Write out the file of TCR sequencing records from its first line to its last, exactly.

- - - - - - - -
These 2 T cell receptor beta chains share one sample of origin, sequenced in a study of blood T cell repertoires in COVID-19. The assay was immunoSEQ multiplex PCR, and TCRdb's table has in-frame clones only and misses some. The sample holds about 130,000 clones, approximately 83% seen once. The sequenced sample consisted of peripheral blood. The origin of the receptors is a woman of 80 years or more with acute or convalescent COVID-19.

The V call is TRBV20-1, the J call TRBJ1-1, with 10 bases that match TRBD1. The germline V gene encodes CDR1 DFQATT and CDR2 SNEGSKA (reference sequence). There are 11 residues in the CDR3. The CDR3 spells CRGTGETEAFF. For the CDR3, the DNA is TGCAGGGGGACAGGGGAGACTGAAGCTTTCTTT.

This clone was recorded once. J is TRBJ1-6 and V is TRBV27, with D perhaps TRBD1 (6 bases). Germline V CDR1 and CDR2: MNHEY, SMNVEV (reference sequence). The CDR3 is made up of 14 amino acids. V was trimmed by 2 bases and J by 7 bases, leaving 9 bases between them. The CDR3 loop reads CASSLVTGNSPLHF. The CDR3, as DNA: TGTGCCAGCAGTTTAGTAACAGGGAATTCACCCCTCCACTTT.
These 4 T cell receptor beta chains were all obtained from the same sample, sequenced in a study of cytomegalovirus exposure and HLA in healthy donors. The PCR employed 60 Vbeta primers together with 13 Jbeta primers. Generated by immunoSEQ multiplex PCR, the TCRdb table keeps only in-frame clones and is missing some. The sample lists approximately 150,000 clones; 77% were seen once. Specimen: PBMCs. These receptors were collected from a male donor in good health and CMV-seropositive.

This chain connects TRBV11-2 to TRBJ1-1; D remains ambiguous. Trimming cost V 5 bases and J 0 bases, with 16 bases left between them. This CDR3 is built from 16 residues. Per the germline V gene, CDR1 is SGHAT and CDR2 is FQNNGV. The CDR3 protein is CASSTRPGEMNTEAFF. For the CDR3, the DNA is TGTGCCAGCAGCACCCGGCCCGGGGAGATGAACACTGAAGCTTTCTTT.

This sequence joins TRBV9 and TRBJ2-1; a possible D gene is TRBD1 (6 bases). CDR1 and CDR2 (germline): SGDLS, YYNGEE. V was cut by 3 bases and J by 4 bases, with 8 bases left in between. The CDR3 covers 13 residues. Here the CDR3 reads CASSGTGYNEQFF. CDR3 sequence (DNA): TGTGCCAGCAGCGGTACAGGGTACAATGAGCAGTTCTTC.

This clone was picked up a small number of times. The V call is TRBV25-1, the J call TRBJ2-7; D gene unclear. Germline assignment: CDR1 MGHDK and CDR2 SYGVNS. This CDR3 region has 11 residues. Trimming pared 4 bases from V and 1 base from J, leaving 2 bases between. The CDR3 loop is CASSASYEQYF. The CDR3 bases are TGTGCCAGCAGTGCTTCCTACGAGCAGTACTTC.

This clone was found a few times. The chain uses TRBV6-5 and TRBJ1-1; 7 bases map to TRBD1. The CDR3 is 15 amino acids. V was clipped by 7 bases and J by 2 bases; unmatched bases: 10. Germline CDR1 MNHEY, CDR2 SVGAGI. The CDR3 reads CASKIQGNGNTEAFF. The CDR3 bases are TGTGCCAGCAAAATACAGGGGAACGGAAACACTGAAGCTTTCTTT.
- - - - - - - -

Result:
These 2 T cell receptor beta chains share one sample of origin, sequenced in a study of blood T cell repertoires in COVID-19. The assay was immunoSEQ multiplex PCR, and TCRdb's table has in-frame clones only and misses some. The sample holds about 130,000 clones, approximately 83% seen once. The sequenced sample consisted of peripheral blood. The origin of the receptors is a woman of 80 years or more with acute or convalescent COVID-19.

The V call is TRBV20-1, the J call TRBJ1-1, with 10 bases that match TRBD1. The germline V gene encodes CDR1 DFQATT and CDR2 SNEGSKA (reference sequence). There are 11 residues in the CDR3. The CDR3 spells CRGTGETEAFF. For the CDR3, the DNA is TGCAGGGGGACAGGGGAGACTGAAGCTTTCTTT.

This clone was recorded once. J is TRBJ1-6 and V is TRBV27, with D perhaps TRBD1 (6 bases). Germline V CDR1 and CDR2: MNHEY, SMNVEV (reference sequence). The CDR3 is made up of 14 amino acids. V was trimmed by 2 bases and J by 7 bases, leaving 9 bases between them. The CDR3 loop reads CASSLVTGNSPLHF. The CDR3, as DNA: TGTGCCAGCAGTTTAGTAACAGGGAATTCACCCCTCCACTTT.
These 4 T cell receptor beta chains were all obtained from the same sample, sequenced in a study of cytomegalovirus exposure and HLA in healthy donors. The PCR employed 60 Vbeta primers together with 13 Jbeta primers. Generated by immunoSEQ multiplex PCR, the TCRdb table keeps only in-frame clones and is missing some. The sample lists approximately 150,000 clones; 77% were seen once. Specimen: PBMCs. These receptors were collected from a male donor in good health and CMV-seropositive.

This chain connects TRBV11-2 to TRBJ1-1; D remains ambiguous. Trimming cost V 5 bases and J 0 bases, with 16 bases left between them. This CDR3 is built from 16 residues. Per the germline V gene, CDR1 is SGHAT and CDR2 is FQNNGV. The CDR3 protein is CASSTRPGEMNTEAFF. For the CDR3, the DNA is TGTGCCAGCAGCACCCGGCCCGGGGAGATGAACACTGAAGCTTTCTTT.

This sequence joins TRBV9 and TRBJ2-1; a possible D gene is TRBD1 (6 bases). CDR1 and CDR2 (germline): SGDLS, YYNGEE. V was cut by 3 bases and J by 4 bases, with 8 bases left in between. The CDR3 covers 13 residues. Here the CDR3 reads CASSGTGYNEQFF. CDR3 sequence (DNA): TGTGCCAGCAGCGGTACAGGGTACAATGAGCAGTTCTTC.

This clone was picked up a small number of times. The V call is TRBV25-1, the J call TRBJ2-7; D gene unclear. Germline assignment: CDR1 MGHDK and CDR2 SYGVNS. This CDR3 region has 11 residues. Trimming pared 4 bases from V and 1 base from J, leaving 2 bases between. The CDR3 loop is CASSASYEQYF. The CDR3 bases are TGTGCCAGCAGTGCTTCCTACGAGCAGTACTTC.

This clone was found a few times. The chain uses TRBV6-5 and TRBJ1-1; 7 bases map to TRBD1. The CDR3 is 15 amino acids. V was clipped by 7 bases and J by 2 bases; unmatched bases: 10. Germline CDR1 MNHEY, CDR2 SVGAGI. The CDR3 reads CASKIQGNGNTEAFF. The CDR3 bases are TGTGCCAGCAAAATACAGGGGAACGGAAACACTGAAGCTTTCTTT.